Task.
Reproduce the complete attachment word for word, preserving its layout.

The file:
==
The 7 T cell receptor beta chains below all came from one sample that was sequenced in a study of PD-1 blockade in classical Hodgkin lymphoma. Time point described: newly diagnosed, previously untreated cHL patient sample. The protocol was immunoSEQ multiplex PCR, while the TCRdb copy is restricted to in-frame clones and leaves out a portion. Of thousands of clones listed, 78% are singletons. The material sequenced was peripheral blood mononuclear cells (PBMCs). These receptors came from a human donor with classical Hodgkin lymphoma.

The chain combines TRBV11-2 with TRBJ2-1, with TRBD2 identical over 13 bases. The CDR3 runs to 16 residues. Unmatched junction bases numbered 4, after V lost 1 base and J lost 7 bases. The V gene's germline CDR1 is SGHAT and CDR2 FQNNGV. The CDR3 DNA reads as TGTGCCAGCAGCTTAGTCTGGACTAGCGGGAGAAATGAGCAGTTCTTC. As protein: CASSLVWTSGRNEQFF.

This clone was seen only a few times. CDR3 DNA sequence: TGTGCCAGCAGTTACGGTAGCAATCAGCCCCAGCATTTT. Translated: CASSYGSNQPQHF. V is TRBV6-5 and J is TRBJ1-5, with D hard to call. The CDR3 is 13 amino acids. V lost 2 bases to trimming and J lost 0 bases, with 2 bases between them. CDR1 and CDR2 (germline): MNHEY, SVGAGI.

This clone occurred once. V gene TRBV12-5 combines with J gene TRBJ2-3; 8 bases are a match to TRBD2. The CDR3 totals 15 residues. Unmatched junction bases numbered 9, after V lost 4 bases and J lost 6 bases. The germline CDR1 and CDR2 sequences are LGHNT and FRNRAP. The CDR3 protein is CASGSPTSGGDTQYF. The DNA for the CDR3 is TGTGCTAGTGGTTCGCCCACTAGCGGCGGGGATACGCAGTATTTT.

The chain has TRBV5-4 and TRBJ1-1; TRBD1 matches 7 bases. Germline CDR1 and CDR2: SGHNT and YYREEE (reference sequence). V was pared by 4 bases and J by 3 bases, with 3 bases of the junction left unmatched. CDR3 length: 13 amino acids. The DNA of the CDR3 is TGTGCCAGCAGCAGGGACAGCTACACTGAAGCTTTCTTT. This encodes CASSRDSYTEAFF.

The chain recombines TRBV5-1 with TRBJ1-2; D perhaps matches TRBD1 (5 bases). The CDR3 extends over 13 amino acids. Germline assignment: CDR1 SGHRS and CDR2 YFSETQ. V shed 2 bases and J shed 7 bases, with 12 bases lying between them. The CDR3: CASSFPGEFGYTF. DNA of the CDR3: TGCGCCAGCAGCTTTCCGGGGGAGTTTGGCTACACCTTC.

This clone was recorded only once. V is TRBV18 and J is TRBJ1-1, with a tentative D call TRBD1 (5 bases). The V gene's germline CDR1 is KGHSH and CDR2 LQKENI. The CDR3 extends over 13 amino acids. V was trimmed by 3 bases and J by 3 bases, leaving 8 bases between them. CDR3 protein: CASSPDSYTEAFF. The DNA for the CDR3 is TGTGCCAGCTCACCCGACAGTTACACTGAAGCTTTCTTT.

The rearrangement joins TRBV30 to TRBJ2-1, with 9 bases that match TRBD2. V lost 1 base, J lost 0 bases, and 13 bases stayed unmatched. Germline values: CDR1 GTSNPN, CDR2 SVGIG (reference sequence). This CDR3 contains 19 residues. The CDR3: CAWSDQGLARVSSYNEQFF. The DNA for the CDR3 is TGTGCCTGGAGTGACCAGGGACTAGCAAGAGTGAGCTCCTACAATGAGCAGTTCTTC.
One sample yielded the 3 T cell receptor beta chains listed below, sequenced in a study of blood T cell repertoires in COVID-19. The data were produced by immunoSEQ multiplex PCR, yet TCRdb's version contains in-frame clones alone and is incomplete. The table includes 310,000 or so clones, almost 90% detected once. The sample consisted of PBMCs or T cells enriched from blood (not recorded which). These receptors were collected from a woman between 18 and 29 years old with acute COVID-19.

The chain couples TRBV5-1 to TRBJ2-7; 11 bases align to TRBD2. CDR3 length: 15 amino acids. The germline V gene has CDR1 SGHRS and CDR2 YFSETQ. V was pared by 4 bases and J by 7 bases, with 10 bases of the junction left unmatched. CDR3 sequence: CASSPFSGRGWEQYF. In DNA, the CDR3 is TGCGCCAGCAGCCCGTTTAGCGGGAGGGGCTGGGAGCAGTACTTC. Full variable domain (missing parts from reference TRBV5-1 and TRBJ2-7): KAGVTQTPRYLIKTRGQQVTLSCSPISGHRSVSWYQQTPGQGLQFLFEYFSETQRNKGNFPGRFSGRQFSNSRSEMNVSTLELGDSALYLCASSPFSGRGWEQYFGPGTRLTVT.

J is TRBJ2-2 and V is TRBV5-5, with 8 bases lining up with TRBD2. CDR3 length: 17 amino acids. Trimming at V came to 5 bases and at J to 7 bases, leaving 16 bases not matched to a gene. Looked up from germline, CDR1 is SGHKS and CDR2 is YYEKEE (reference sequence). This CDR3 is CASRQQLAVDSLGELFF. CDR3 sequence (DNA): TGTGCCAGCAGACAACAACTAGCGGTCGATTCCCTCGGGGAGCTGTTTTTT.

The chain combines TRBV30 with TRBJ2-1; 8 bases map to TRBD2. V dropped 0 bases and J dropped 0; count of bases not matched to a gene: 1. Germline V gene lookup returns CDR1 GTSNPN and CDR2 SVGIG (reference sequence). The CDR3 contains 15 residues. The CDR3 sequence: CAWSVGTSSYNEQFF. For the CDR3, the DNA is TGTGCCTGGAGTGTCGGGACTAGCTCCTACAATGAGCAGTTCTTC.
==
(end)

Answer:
The 7 T cell receptor beta chains below all came from one sample that was sequenced in a study of PD-1 blockade in classical Hodgkin lymphoma. Time point described: newly diagnosed, previously untreated cHL patient sample. The protocol was immunoSEQ multiplex PCR, while the TCRdb copy is restricted to in-frame clones and leaves out a portion. Of thousands of clones listed, 78% are singletons. The material sequenced was peripheral blood mononuclear cells (PBMCs). These receptors came from a human donor with classical Hodgkin lymphoma.

The chain combines TRBV11-2 with TRBJ2-1, with TRBD2 identical over 13 bases. The CDR3 runs to 16 residues. Unmatched junction bases numbered 4, after V lost 1 base and J lost 7 bases. The V gene's germline CDR1 is SGHAT and CDR2 FQNNGV. The CDR3 DNA reads as TGTGCCAGCAGCTTAGTCTGGACTAGCGGGAGAAATGAGCAGTTCTTC. As protein: CASSLVWTSGRNEQFF.

This clone was seen only a few times. CDR3 DNA sequence: TGTGCCAGCAGTTACGGTAGCAATCAGCCCCAGCATTTT. Translated: CASSYGSNQPQHF. V is TRBV6-5 and J is TRBJ1-5, with D hard to call. The CDR3 is 13 amino acids. V lost 2 bases to trimming and J lost 0 bases, with 2 bases between them. CDR1 and CDR2 (germline): MNHEY, SVGAGI.

This clone occurred once. V gene TRBV12-5 combines with J gene TRBJ2-3; 8 bases are a match to TRBD2. The CDR3 totals 15 residues. Unmatched junction bases numbered 9, after V lost 4 bases and J lost 6 bases. The germline CDR1 and CDR2 sequences are LGHNT and FRNRAP. The CDR3 protein is CASGSPTSGGDTQYF. The DNA for the CDR3 is TGTGCTAGTGGTTCGCCCACTAGCGGCGGGGATACGCAGTATTTT.

The chain has TRBV5-4 and TRBJ1-1; TRBD1 matches 7 bases. Germline CDR1 and CDR2: SGHNT and YYREEE (reference sequence). V was pared by 4 bases and J by 3 bases, with 3 bases of the junction left unmatched. CDR3 length: 13 amino acids. The DNA of the CDR3 is TGTGCCAGCAGCAGGGACAGCTACACTGAAGCTTTCTTT. This encodes CASSRDSYTEAFF.

The chain recombines TRBV5-1 with TRBJ1-2; D perhaps matches TRBD1 (5 bases). The CDR3 extends over 13 amino acids. Germline assignment: CDR1 SGHRS and CDR2 YFSETQ. V shed 2 bases and J shed 7 bases, with 12 bases lying between them. The CDR3: CASSFPGEFGYTF. DNA of the CDR3: TGCGCCAGCAGCTTTCCGGGGGAGTTTGGCTACACCTTC.

This clone was recorded only once. V is TRBV18 and J is TRBJ1-1, with a tentative D call TRBD1 (5 bases). The V gene's germline CDR1 is KGHSH and CDR2 LQKENI. The CDR3 extends over 13 amino acids. V was trimmed by 3 bases and J by 3 bases, leaving 8 bases between them. CDR3 protein: CASSPDSYTEAFF. The DNA for the CDR3 is TGTGCCAGCTCACCCGACAGTTACACTGAAGCTTTCTTT.

The rearrangement joins TRBV30 to TRBJ2-1, with 9 bases that match TRBD2. V lost 1 base, J lost 0 bases, and 13 bases stayed unmatched. Germline values: CDR1 GTSNPN, CDR2 SVGIG (reference sequence). This CDR3 contains 19 residues. The CDR3: CAWSDQGLARVSSYNEQFF. The DNA for the CDR3 is TGTGCCTGGAGTGACCAGGGACTAGCAAGAGTGAGCTCCTACAATGAGCAGTTCTTC.
One sample yielded the 3 T cell receptor beta chains listed below, sequenced in a study of blood T cell repertoires in COVID-19. The data were produced by immunoSEQ multiplex PCR, yet TCRdb's version contains in-frame clones alone and is incomplete. The table includes 310,000 or so clones, almost 90% detected once. The sample consisted of PBMCs or T cells enriched from blood (not recorded which). These receptors were collected from a woman between 18 and 29 years old with acute COVID-19.

The chain couples TRBV5-1 to TRBJ2-7; 11 bases align to TRBD2. CDR3 length: 15 amino acids. The germline V gene has CDR1 SGHRS and CDR2 YFSETQ. V was pared by 4 bases and J by 7 bases, with 10 bases of the junction left unmatched. CDR3 sequence: CASSPFSGRGWEQYF. In DNA, the CDR3 is TGCGCCAGCAGCCCGTTTAGCGGGAGGGGCTGGGAGCAGTACTTC. Full variable domain (missing parts from reference TRBV5-1 and TRBJ2-7): KAGVTQTPRYLIKTRGQQVTLSCSPISGHRSVSWYQQTPGQGLQFLFEYFSETQRNKGNFPGRFSGRQFSNSRSEMNVSTLELGDSALYLCASSPFSGRGWEQYFGPGTRLTVT.

J is TRBJ2-2 and V is TRBV5-5, with 8 bases lining up with TRBD2. CDR3 length: 17 amino acids. Trimming at V came to 5 bases and at J to 7 bases, leaving 16 bases not matched to a gene. Looked up from germline, CDR1 is SGHKS and CDR2 is YYEKEE (reference sequence). This CDR3 is CASRQQLAVDSLGELFF. CDR3 sequence (DNA): TGTGCCAGCAGACAACAACTAGCGGTCGATTCCCTCGGGGAGCTGTTTTTT.

The chain combines TRBV30 with TRBJ2-1; 8 bases map to TRBD2. V dropped 0 bases and J dropped 0; count of bases not matched to a gene: 1. Germline V gene lookup returns CDR1 GTSNPN and CDR2 SVGIG (reference sequence). The CDR3 contains 15 residues. The CDR3 sequence: CAWSVGTSSYNEQFF. For the CDR3, the DNA is TGTGCCTGGAGTGTCGGGACTAGCTCCTACAATGAGCAGTTCTTC.